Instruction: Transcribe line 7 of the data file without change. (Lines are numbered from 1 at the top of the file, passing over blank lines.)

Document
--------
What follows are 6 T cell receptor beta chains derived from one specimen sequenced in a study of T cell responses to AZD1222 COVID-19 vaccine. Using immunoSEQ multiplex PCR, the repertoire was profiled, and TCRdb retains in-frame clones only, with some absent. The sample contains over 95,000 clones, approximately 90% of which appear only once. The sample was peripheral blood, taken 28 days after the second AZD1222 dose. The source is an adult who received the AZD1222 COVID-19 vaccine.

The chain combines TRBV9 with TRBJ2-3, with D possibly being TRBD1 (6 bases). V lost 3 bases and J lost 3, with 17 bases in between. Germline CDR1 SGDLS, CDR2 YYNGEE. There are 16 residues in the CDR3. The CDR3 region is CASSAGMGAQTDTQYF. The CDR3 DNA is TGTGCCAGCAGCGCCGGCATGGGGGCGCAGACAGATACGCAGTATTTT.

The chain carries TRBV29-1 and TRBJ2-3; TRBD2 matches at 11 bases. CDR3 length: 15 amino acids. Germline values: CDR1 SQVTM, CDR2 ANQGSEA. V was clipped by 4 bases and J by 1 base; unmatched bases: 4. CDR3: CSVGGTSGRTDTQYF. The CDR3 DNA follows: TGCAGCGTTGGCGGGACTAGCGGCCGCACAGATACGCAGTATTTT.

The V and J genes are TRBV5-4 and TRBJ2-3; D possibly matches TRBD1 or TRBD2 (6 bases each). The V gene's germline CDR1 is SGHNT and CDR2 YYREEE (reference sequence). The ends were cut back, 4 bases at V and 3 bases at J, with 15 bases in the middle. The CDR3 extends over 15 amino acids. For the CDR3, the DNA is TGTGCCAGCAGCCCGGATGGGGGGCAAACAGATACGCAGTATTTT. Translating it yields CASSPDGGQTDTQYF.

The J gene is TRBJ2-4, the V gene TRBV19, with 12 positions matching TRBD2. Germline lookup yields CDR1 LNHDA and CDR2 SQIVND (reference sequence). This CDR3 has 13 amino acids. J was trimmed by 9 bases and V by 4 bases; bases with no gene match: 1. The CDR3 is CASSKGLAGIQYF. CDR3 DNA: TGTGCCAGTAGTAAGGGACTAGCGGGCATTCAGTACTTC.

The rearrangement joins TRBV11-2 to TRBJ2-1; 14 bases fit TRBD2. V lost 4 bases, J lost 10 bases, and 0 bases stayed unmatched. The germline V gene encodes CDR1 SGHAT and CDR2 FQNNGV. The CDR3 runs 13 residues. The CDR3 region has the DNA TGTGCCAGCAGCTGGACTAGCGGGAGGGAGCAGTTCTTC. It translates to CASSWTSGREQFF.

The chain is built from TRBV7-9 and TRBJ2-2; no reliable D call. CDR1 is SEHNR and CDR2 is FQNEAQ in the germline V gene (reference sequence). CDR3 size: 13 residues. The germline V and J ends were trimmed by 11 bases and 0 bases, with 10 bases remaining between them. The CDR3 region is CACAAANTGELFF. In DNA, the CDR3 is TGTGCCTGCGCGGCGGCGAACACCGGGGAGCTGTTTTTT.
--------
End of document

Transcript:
The chain is built from TRBV7-9 and TRBJ2-2; no reliable D call. CDR1 is SEHNR and CDR2 is FQNEAQ in the germline V gene (reference sequence). CDR3 size: 13 residues. The germline V and J ends were trimmed by 11 bases and 0 bases, with 10 bases remaining between them. The CDR3 region is CACAAANTGELFF. In DNA, the CDR3 is TGTGCCTGCGCGGCGGCGAACACCGGGGAGCTGTTTTTT.